Book #54 was Storm Passage: Alone Around Cape Horn, by Webb Chiles. In 1974 Chiles tries to sail around Cape Horn, and make a single handed record for speed. He has severe weather and, wisely, turns back when the boat is damaged. In 1975 he tries again, and despite some more severe damage, succeeds. He doesn't come off as a likable person, but his middle name might be Determination! The Ericcson 37 he was using was probably not really suited to the Great Southern Ocean, and his lack of a backup sail inventory - he had to resew his main nearly every day - nearly cost him the boat, and probably his life, but perseverance brought him all the way around the world, and home.

I mentioned reading The Open Boat: Across the Pacific a while back (Book #44, 2006). The successor, The Ocean Waits, wherein he sails from the end of the previous journey, the New Hebrides, to Saudi Arabia, is available on Kindle...

A record of the winds on the 29th:


Monday 30 May 2011

Monday - Memorial Day. Feeling a bit blue about things. Thinking about Dad. I have an old voice recorder, that I used with my Dad a couple of times, when we were talking about some of his wartimes stories and friends. I should see if there is anything left on the tapes, but just don't have the heart.

Over at Ereweb's Blog there was a post entitled No, shut up. What statistical programming languages can learn from Dropbox.

He's aggravated that simple things can be so hard to do. I've often had the same problem, most language's seem to have a core "comfort zone" where they naturally do things easily and intuitively, but step outside those bounds (in this case reading some Excel data into R and plotting it) and WHAM, hours of annoyance and desperate fiddling around await.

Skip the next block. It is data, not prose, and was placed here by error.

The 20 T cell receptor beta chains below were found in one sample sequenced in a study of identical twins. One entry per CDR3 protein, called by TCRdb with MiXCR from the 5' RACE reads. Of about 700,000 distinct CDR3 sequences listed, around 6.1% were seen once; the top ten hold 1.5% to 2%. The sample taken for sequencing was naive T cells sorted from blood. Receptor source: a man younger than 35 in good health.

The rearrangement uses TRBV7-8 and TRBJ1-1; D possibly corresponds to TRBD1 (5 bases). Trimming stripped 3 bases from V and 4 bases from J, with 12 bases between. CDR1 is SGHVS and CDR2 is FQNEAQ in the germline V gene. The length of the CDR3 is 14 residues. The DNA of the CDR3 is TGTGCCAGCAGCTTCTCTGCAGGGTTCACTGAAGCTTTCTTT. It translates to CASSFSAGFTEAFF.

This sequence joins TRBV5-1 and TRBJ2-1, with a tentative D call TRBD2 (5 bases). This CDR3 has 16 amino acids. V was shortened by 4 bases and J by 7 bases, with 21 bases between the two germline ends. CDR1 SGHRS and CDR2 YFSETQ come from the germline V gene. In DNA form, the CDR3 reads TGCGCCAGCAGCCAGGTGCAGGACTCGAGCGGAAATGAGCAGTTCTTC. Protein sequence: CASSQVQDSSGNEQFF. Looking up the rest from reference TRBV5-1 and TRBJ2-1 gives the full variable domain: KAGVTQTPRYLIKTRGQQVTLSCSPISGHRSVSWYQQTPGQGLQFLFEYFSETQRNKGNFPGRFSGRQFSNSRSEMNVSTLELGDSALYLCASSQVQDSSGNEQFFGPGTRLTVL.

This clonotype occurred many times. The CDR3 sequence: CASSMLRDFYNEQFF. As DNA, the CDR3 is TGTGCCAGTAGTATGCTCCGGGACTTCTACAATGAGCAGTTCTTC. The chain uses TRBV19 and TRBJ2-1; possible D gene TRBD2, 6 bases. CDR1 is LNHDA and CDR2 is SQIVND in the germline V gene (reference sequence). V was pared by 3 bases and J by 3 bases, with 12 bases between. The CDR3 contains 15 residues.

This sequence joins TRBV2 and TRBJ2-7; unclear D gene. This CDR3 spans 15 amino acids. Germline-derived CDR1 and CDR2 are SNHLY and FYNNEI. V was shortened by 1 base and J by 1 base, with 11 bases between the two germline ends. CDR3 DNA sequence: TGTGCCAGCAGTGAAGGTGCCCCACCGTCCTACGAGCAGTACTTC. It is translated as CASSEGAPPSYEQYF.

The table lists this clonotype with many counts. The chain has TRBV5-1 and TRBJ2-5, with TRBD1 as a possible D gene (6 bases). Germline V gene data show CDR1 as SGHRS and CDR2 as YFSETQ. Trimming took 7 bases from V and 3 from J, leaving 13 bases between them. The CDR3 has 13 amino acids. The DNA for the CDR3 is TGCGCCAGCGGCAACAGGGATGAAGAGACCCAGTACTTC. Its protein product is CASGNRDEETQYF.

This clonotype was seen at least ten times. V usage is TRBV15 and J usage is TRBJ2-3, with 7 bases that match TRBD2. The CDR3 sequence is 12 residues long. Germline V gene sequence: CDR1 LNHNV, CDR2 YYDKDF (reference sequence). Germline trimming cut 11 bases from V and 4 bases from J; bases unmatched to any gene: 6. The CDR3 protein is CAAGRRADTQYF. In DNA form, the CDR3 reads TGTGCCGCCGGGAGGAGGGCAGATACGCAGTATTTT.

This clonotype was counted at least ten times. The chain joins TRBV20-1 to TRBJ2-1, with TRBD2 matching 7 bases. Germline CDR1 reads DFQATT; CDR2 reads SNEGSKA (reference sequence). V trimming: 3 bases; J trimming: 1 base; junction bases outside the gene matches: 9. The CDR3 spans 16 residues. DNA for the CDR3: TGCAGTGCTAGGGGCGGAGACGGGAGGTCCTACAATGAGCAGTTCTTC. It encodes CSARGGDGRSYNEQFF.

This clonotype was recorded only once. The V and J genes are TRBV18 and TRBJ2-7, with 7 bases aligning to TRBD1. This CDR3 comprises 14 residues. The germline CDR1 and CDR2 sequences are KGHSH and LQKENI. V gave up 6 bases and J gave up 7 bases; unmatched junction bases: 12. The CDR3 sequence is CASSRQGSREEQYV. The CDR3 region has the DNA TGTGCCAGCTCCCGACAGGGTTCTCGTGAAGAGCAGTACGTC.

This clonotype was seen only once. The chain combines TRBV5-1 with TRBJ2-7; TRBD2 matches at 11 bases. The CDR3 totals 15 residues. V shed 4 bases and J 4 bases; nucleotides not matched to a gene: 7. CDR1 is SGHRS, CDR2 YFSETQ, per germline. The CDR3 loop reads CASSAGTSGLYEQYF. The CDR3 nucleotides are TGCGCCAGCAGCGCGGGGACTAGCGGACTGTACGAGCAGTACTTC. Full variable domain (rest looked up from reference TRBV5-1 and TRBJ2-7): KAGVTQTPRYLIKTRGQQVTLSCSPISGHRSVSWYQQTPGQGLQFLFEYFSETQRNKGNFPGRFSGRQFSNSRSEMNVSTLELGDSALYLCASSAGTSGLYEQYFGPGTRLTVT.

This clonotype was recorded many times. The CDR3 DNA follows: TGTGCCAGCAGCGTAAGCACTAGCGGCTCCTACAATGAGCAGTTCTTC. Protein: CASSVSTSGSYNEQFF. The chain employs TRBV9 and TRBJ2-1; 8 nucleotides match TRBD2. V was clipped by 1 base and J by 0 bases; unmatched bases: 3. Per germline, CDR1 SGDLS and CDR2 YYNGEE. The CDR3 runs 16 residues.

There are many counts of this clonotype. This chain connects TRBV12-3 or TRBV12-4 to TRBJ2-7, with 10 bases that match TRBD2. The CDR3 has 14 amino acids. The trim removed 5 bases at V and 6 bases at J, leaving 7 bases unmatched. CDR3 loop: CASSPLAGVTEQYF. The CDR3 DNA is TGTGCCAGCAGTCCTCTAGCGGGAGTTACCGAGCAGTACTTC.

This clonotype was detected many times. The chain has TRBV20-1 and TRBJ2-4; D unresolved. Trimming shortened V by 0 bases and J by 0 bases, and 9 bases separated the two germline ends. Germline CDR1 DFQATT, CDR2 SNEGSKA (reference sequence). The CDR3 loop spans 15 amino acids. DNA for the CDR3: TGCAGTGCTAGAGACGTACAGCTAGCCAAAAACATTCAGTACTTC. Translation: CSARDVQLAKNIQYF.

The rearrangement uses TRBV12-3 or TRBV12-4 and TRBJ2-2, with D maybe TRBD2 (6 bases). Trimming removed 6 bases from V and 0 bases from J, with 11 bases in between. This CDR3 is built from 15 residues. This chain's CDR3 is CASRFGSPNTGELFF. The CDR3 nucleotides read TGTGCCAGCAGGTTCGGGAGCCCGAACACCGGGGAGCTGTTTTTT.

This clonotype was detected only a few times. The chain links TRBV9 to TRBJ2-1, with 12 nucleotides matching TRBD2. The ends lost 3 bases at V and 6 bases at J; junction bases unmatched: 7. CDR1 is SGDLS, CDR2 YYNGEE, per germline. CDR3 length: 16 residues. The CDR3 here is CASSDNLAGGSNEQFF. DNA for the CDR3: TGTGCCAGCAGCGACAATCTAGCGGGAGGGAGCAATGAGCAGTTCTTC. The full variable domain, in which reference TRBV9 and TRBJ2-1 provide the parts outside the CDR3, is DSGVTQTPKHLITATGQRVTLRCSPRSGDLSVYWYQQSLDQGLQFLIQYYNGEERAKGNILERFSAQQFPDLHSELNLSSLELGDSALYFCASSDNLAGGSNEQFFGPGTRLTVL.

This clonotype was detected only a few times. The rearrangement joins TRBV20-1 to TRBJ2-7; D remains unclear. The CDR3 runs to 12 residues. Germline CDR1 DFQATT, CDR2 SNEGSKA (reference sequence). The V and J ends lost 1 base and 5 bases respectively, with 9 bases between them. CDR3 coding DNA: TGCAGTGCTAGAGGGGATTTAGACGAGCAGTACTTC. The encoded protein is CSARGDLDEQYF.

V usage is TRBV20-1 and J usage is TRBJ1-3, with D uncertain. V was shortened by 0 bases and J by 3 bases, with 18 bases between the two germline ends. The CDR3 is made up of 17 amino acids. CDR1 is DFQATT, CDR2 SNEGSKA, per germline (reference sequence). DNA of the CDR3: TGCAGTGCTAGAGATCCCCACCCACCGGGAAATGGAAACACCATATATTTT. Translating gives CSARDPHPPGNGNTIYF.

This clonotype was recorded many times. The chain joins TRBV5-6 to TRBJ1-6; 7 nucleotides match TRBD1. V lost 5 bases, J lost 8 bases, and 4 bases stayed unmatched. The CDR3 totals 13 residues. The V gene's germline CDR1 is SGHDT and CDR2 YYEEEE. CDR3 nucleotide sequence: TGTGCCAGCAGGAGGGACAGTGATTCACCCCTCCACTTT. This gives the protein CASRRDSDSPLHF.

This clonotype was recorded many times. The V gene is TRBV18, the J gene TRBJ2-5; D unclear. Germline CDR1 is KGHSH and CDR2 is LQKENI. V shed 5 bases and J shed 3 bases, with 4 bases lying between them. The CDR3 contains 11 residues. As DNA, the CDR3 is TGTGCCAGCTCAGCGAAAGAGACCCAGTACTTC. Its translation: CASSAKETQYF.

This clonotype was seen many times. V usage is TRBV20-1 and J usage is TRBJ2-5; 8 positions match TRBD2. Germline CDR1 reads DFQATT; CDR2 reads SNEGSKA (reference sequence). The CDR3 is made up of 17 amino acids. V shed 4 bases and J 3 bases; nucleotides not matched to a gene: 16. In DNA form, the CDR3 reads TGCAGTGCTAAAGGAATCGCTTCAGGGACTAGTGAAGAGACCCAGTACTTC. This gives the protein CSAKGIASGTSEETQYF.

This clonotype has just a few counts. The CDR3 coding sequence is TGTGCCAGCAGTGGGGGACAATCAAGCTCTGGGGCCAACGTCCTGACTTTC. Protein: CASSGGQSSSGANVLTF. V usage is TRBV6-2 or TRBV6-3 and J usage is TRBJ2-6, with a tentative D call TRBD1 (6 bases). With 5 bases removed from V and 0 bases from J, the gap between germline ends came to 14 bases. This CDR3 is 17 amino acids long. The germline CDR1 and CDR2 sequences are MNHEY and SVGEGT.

The author copies a bit from a forum, by one Michael Wolfe, on why Dropbox became so popular, as compared with other similar projects. It's a nice sensible tirade, so I'll repeat it here:

Well, let’s take a step back and think about the sync problem and what the ideal solution for it would do:

•There would be a folder.
•You’d put your stuff in it.
•It would sync.

They built that.

Why didn’t anyone else build that? I have no idea.

“But,” you may ask, “so much more you could do! What about task management, calendaring, customized dashboards, virtual white boarding. More than just folders and files!”

No, shut up. People don’t use that crap. They just want a folder. A folder that syncs.

“But,” you may say, “this is valuable data…certainly users will feel more comfortable tying their data to Windows Live, Apple Mobile Me, or a name they already know.”

No, shut up. Not a single person on Earth wakes up in the morning worried about deriving more value from their Windows Live login. People already trust folders. And Dropbox looks just like a folder. One that syncs.